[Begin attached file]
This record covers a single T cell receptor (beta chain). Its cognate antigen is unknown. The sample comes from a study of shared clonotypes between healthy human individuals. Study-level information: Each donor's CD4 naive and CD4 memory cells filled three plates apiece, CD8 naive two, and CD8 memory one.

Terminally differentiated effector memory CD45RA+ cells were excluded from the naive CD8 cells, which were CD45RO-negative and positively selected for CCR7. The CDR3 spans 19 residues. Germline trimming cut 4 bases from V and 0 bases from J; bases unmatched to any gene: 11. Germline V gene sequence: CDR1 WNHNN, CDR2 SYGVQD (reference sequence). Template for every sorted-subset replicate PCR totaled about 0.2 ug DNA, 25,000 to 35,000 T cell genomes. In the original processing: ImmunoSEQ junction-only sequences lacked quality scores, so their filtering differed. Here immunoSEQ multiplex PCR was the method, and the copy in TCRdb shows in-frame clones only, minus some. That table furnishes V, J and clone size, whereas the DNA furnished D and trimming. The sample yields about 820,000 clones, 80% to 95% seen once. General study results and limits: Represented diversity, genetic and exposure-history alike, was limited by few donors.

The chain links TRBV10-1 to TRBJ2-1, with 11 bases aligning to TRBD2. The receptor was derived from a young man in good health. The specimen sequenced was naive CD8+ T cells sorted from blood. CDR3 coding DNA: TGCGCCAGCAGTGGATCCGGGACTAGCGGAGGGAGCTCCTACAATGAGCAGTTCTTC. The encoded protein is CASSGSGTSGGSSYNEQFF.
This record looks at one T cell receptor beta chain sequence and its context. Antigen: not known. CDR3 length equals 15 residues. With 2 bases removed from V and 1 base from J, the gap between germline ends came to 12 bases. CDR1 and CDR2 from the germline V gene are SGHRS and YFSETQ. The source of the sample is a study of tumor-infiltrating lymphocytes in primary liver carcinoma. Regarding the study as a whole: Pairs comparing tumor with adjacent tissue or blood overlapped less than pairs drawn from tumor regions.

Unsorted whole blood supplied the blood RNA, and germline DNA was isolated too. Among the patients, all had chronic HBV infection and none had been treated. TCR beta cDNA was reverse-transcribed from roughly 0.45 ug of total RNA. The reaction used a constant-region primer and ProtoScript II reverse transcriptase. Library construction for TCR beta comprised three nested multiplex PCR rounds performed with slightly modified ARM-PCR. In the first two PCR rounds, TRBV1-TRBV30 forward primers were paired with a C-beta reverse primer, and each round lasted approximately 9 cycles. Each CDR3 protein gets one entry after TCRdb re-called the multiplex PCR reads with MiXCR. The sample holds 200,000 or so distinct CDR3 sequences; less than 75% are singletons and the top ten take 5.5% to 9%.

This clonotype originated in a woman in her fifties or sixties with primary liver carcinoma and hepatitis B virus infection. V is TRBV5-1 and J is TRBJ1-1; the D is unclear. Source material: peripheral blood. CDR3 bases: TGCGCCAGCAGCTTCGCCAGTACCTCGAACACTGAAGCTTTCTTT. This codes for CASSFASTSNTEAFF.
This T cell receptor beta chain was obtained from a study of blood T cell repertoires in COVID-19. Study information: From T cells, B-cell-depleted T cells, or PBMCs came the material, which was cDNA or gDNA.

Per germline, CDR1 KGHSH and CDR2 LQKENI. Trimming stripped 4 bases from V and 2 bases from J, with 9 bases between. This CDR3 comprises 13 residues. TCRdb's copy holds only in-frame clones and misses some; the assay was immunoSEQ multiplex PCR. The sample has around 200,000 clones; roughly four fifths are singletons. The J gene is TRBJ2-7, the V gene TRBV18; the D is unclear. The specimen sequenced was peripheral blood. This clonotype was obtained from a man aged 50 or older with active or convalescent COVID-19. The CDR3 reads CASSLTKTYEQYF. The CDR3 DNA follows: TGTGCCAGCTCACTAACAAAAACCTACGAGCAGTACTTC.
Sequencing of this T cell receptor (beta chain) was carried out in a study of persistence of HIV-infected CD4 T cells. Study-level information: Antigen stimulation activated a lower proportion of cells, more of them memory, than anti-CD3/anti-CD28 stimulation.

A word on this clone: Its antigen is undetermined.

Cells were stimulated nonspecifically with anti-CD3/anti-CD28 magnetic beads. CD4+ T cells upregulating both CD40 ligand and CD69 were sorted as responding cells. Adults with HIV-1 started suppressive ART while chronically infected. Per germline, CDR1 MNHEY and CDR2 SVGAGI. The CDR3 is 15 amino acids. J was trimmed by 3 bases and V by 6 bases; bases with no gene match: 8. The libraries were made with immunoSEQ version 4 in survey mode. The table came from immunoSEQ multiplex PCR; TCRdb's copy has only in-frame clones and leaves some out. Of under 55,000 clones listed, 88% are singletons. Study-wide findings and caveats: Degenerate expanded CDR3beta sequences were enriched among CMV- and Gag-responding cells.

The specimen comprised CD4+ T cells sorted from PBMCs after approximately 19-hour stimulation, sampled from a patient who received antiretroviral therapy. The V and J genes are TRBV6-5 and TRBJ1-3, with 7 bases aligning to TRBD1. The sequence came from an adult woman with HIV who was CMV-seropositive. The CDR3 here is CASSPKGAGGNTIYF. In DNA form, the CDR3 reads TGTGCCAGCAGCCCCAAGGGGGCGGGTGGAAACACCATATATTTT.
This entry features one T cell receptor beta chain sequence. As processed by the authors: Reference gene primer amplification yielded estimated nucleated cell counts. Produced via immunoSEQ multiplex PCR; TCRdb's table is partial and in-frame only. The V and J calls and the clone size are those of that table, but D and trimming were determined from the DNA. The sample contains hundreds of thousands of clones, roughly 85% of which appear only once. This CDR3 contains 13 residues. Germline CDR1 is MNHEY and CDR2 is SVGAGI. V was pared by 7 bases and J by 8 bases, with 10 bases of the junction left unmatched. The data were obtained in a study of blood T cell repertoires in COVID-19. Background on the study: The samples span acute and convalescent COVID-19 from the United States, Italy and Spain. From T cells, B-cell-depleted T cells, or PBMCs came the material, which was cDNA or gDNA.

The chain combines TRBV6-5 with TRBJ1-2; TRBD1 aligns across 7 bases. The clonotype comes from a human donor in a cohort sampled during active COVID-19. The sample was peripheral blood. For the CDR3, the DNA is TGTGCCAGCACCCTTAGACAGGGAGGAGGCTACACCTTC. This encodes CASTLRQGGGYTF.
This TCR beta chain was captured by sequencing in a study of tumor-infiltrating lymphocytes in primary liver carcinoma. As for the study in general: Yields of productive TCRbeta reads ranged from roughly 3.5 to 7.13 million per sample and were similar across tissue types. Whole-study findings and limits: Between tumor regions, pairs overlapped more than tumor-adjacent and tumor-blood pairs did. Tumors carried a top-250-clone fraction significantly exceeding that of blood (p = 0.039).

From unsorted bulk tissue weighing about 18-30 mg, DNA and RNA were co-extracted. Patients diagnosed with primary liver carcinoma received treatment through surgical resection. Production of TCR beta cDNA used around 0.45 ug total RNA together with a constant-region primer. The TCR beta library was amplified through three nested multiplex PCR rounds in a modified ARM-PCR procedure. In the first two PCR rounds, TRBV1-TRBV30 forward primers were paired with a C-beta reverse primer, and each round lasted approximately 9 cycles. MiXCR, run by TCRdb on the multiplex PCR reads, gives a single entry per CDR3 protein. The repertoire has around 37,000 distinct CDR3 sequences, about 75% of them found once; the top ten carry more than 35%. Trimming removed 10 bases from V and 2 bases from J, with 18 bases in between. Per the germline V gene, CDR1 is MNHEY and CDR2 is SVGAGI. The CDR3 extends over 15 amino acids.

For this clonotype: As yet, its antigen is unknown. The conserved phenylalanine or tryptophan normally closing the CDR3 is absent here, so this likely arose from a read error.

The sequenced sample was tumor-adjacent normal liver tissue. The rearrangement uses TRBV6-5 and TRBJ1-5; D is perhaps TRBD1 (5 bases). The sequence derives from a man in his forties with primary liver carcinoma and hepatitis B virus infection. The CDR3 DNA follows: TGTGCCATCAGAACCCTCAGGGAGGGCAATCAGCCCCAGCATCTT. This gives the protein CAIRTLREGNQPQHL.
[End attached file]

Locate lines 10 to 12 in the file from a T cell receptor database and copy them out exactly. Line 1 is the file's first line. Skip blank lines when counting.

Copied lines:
A word on this clone: Its antigen is undetermined.

Cells were stimulated nonspecifically with anti-CD3/anti-CD28 magnetic beads. CD4+ T cells upregulating both CD40 ligand and CD69 were sorted as responding cells. Adults with HIV-1 started suppressive ART while chronically infected. Per germline, CDR1 MNHEY and CDR2 SVGAGI. The CDR3 is 15 amino acids. J was trimmed by 3 bases and V by 6 bases; bases with no gene match: 8. The libraries were made with immunoSEQ version 4 in survey mode. The table came from immunoSEQ multiplex PCR; TCRdb's copy has only in-frame clones and leaves some out. Of under 55,000 clones listed, 88% are singletons. Study-wide findings and caveats: Degenerate expanded CDR3beta sequences were enriched among CMV- and Gag-responding cells.

The specimen comprised CD4+ T cells sorted from PBMCs after approximately 19-hour stimulation, sampled from a patient who received antiretroviral therapy. The V and J genes are TRBV6-5 and TRBJ1-3, with 7 bases aligning to TRBD1. The sequence came from an adult woman with HIV who was CMV-seropositive. The CDR3 here is CASSPKGAGGNTIYF. In DNA form, the CDR3 reads TGTGCCAGCAGCCCCAAGGGGGCGGGTGGAAACACCATATATTTT.